My Brother (a drug and alcohol worker) works with young people and tweeted the following earlier today, it made me think:
Worker: but YOU got arrested, how well is your stand working?
Not that I have ever taken illegal drugs (well ok, the odd joint at university, but I was 23 and I didn’t like it)
I’m talking about the attitude. As a teen I knew it all. I had all the answers. I knew myself (or thought I did) and those around me better than anyone else. I was bloody amazing…perfect even.
Those old people (30 year olds!) could try to tell me how they saw the world, but they were boring and dull and had no idea about my world, they had given up, were cynical …they watched the “NEWS” for entertainment for crying out loud!
I had my life planned out. I knew exactly where I was going.
As a youth worker in a previous life I too heard kids say more or less the same crap about …everything. In their world, the world of the teenager, they are amazing, right and the only ones who know how it feels to be a teenager. Just like I did.
I’m not sure exactly where it changed for me. Although I know my attitude did not change until I was into my mid-20’s.
I stopped fighting the world and discovered that, actually, life is a bit shit. It’s hard out there and most of the time you’re in it alone.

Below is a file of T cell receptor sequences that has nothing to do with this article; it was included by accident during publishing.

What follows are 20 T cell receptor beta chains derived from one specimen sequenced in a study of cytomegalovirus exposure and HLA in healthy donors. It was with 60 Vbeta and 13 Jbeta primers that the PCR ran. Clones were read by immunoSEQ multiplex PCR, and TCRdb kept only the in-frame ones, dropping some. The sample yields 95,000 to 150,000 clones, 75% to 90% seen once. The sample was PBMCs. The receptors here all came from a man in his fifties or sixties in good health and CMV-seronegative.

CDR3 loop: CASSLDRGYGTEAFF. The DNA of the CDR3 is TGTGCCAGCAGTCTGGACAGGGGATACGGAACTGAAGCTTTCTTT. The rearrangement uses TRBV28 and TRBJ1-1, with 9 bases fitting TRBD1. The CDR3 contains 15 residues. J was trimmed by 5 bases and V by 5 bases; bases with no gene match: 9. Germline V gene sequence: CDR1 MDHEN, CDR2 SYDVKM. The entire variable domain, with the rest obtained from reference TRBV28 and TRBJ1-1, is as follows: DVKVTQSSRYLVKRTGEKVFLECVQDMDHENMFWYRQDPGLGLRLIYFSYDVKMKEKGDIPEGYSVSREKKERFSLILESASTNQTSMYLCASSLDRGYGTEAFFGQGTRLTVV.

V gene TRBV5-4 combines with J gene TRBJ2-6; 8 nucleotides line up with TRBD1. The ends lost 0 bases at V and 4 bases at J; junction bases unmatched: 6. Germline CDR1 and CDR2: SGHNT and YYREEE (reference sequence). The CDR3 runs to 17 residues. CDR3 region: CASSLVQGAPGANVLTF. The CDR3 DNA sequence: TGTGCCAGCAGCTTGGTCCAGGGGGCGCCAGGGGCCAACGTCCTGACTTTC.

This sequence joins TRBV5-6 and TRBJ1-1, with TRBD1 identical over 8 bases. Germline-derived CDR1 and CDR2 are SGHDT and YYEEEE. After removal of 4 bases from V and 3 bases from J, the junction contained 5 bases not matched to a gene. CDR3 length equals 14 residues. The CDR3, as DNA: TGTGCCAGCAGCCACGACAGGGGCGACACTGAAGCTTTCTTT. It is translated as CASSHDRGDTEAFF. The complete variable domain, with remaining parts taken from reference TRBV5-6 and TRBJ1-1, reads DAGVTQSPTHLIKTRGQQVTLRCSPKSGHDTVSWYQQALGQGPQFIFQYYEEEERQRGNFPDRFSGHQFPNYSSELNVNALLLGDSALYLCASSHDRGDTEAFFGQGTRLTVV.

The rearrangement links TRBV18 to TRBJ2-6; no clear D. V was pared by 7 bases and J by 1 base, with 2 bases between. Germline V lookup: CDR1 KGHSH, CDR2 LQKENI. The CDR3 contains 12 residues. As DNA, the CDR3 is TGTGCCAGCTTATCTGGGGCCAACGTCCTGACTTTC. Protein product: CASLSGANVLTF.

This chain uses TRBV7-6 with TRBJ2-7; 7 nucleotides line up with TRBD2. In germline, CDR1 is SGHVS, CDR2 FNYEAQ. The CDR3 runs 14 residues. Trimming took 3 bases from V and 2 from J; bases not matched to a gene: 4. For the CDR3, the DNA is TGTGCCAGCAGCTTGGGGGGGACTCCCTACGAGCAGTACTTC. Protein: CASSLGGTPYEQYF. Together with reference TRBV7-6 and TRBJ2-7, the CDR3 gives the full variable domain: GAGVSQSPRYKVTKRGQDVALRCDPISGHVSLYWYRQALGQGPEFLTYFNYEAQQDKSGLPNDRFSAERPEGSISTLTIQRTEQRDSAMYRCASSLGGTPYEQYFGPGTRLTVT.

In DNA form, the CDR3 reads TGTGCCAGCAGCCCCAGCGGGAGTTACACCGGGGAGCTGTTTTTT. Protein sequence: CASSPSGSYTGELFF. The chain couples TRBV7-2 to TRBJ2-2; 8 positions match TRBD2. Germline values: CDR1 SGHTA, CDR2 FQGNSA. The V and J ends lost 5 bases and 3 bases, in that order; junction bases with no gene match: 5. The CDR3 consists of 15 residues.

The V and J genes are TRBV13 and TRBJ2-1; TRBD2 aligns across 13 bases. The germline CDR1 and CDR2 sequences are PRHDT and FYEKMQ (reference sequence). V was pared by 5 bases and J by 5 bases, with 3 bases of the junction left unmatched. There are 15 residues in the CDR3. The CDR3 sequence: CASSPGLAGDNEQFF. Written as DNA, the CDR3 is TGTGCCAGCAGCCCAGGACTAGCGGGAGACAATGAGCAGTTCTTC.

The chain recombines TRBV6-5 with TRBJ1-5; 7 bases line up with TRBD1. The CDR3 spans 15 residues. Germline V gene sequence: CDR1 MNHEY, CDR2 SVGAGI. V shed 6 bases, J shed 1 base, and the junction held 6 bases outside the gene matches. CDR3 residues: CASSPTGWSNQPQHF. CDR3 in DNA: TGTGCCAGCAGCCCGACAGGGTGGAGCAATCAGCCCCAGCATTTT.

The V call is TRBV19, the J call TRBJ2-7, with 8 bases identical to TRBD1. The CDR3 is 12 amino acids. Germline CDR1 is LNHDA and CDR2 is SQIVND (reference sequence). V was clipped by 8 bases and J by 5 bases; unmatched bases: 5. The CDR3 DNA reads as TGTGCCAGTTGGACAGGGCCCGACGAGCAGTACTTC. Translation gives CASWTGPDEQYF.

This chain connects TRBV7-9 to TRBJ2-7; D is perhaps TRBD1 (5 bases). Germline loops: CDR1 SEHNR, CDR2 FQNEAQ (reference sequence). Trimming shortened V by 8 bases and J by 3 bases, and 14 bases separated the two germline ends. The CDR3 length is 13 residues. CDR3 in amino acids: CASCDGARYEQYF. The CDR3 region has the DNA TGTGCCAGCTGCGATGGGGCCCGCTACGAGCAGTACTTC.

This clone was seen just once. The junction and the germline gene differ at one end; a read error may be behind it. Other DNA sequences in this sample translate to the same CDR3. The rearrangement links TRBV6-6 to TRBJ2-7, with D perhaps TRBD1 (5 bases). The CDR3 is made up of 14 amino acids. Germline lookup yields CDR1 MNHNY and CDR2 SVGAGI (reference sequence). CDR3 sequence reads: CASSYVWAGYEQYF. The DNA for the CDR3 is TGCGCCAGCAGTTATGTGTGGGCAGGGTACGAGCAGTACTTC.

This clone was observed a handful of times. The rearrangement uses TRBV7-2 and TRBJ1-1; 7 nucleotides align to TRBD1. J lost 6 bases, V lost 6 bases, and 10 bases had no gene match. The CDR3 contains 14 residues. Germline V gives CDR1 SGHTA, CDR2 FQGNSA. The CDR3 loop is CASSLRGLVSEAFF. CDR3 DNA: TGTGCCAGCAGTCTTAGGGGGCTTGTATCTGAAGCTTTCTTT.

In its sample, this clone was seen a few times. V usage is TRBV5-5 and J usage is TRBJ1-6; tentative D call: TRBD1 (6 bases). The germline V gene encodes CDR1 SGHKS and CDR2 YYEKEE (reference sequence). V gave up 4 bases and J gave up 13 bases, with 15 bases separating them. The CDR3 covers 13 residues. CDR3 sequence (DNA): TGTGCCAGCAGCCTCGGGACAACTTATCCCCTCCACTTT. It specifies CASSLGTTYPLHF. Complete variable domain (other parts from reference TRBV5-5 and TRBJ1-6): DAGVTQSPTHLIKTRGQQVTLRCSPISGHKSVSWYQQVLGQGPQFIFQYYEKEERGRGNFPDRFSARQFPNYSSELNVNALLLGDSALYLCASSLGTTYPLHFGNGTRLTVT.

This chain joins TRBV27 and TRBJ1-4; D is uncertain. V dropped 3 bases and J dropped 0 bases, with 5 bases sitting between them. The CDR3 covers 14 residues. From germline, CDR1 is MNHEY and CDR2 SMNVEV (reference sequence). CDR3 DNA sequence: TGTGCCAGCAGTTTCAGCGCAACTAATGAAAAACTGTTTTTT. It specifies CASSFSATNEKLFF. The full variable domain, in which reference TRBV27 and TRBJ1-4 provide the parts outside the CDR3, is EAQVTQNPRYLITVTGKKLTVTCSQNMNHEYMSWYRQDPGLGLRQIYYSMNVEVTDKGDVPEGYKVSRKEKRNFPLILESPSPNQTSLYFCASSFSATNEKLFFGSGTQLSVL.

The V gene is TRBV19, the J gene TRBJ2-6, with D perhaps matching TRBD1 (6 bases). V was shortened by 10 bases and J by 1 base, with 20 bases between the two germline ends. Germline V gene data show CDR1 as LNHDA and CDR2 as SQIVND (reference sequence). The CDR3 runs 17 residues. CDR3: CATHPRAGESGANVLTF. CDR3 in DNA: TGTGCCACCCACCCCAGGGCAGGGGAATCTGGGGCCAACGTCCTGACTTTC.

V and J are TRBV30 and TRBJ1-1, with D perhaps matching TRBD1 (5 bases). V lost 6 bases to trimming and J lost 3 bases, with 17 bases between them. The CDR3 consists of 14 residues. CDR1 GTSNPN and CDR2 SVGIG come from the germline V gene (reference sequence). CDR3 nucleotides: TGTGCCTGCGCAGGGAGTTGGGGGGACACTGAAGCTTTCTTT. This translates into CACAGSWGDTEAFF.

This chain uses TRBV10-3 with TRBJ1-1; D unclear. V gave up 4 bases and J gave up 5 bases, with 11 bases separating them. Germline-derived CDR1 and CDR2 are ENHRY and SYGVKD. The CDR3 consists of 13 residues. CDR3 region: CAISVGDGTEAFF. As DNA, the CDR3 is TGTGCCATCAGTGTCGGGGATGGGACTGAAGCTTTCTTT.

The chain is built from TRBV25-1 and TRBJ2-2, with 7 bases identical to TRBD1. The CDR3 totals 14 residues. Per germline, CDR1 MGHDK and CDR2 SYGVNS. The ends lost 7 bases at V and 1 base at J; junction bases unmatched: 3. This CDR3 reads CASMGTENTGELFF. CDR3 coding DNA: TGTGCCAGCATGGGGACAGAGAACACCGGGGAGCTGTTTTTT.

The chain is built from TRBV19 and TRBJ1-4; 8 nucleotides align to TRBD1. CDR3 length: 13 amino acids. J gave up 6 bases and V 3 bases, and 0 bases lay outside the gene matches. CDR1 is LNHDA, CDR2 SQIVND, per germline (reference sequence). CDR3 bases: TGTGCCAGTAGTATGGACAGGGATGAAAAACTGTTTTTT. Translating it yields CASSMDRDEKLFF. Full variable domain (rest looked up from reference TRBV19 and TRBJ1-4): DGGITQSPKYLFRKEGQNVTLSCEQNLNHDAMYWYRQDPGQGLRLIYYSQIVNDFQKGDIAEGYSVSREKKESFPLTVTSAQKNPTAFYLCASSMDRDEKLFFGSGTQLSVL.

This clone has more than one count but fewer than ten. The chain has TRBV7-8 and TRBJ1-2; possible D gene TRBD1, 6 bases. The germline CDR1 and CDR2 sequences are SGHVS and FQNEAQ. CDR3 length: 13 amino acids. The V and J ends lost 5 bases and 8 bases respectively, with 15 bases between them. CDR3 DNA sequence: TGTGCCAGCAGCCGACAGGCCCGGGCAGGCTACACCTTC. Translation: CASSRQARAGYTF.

I learnt a lot about myself whilst training to be a counsellor. I learnt that a lot of the pain in my life was caused by me. Taking on that responsibility is Raw and Painful, as it penetrated the belief system that I as a teen had built up around me and the realisation that some of that pain could have been prevented…that I could have changed events in my life.
When I accepted that and took responsibility for my behaviour, I stopped fighting against myself.
Maybe loosing my “attitude” was a gradual process, but along with it I have lost my fight, my passion.
The young person my brother mentioned, who was making a stand. Yes it was not a particularly good stand, it was a unhealthy self abusive stand on many levels and lacked some major self-awareness, but you can still hear that innocent “Me against the world” passion in the words he used.
I don’t miss the naivety of my youth which, believe me, led to some really stupid behaviours that only hurt and embarrassed myself. But I do miss the fight and the passion behind those behaviours. I miss the flighty girl I used to be and I miss the freedom to be her. In a future post I may write a letter to my teenage self, if only she would have read it!
If I knew then, what I know now
I would be and do exactly the same again!